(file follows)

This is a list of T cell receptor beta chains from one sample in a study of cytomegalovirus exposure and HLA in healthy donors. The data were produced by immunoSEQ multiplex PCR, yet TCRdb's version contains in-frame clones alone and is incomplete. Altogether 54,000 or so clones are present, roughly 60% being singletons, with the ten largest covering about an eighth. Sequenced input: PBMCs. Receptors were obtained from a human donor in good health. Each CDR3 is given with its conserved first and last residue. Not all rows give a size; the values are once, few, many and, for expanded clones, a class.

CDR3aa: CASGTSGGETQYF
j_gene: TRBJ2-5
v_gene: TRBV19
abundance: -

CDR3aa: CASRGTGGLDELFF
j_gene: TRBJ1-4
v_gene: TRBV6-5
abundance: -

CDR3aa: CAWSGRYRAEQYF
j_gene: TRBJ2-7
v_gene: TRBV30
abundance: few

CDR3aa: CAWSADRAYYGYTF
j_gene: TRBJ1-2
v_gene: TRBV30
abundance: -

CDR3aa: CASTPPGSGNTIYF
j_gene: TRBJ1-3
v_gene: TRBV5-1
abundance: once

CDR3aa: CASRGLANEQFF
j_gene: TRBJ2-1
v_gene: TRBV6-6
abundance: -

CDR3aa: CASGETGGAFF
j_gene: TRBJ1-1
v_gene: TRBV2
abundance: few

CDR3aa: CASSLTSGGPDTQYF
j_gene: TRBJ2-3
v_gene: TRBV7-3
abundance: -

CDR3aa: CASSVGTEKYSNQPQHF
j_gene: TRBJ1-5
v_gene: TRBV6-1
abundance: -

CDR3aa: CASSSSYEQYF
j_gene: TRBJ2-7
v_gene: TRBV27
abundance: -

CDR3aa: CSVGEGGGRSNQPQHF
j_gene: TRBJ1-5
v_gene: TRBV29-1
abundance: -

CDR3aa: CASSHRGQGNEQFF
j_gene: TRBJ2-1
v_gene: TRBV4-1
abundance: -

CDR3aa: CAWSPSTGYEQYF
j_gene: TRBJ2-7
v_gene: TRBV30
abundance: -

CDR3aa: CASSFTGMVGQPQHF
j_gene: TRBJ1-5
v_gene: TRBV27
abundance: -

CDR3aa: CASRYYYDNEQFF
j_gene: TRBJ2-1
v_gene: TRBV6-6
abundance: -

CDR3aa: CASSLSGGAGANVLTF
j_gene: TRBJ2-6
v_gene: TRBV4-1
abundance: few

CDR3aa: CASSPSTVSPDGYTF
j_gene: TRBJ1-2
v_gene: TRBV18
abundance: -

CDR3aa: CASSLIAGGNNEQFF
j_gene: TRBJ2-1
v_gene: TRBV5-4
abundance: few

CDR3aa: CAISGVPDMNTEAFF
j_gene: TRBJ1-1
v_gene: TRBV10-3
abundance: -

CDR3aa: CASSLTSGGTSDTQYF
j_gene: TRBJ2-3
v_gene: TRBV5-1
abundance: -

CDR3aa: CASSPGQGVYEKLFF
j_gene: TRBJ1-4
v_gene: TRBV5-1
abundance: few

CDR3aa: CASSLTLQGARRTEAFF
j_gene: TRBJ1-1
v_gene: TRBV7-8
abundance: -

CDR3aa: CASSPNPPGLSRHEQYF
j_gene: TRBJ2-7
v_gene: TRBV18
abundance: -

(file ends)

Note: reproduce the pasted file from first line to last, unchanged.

This is a list of T cell receptor beta chains from one sample in a study of cytomegalovirus exposure and HLA in healthy donors. The data were produced by immunoSEQ multiplex PCR, yet TCRdb's version contains in-frame clones alone and is incomplete. Altogether 54,000 or so clones are present, roughly 60% being singletons, with the ten largest covering about an eighth. Sequenced input: PBMCs. Receptors were obtained from a human donor in good health. Each CDR3 is given with its conserved first and last residue. Not all rows give a size; the values are once, few, many and, for expanded clones, a class.

CDR3aa: CASGTSGGETQYF
j_gene: TRBJ2-5
v_gene: TRBV19
abundance: -

CDR3aa: CASRGTGGLDELFF
j_gene: TRBJ1-4
v_gene: TRBV6-5
abundance: -

CDR3aa: CAWSGRYRAEQYF
j_gene: TRBJ2-7
v_gene: TRBV30
abundance: few

CDR3aa: CAWSADRAYYGYTF
j_gene: TRBJ1-2
v_gene: TRBV30
abundance: -

CDR3aa: CASTPPGSGNTIYF
j_gene: TRBJ1-3
v_gene: TRBV5-1
abundance: once

CDR3aa: CASRGLANEQFF
j_gene: TRBJ2-1
v_gene: TRBV6-6
abundance: -

CDR3aa: CASGETGGAFF
j_gene: TRBJ1-1
v_gene: TRBV2
abundance: few

CDR3aa: CASSLTSGGPDTQYF
j_gene: TRBJ2-3
v_gene: TRBV7-3
abundance: -

CDR3aa: CASSVGTEKYSNQPQHF
j_gene: TRBJ1-5
v_gene: TRBV6-1
abundance: -

CDR3aa: CASSSSYEQYF
j_gene: TRBJ2-7
v_gene: TRBV27
abundance: -

CDR3aa: CSVGEGGGRSNQPQHF
j_gene: TRBJ1-5
v_gene: TRBV29-1
abundance: -

CDR3aa: CASSHRGQGNEQFF
j_gene: TRBJ2-1
v_gene: TRBV4-1
abundance: -

CDR3aa: CAWSPSTGYEQYF
j_gene: TRBJ2-7
v_gene: TRBV30
abundance: -

CDR3aa: CASSFTGMVGQPQHF
j_gene: TRBJ1-5
v_gene: TRBV27
abundance: -

CDR3aa: CASRYYYDNEQFF
j_gene: TRBJ2-1
v_gene: TRBV6-6
abundance: -

CDR3aa: CASSLSGGAGANVLTF
j_gene: TRBJ2-6
v_gene: TRBV4-1
abundance: few

CDR3aa: CASSPSTVSPDGYTF
j_gene: TRBJ1-2
v_gene: TRBV18
abundance: -

CDR3aa: CASSLIAGGNNEQFF
j_gene: TRBJ2-1
v_gene: TRBV5-4
abundance: few

CDR3aa: CAISGVPDMNTEAFF
j_gene: TRBJ1-1
v_gene: TRBV10-3
abundance: -

CDR3aa: CASSLTSGGTSDTQYF
j_gene: TRBJ2-3
v_gene: TRBV5-1
abundance: -

CDR3aa: CASSPGQGVYEKLFF
j_gene: TRBJ1-4
v_gene: TRBV5-1
abundance: few

CDR3aa: CASSLTLQGARRTEAFF
j_gene: TRBJ1-1
v_gene: TRBV7-8
abundance: -

CDR3aa: CASSPNPPGLSRHEQYF
j_gene: TRBJ2-7
v_gene: TRBV18
abundance: -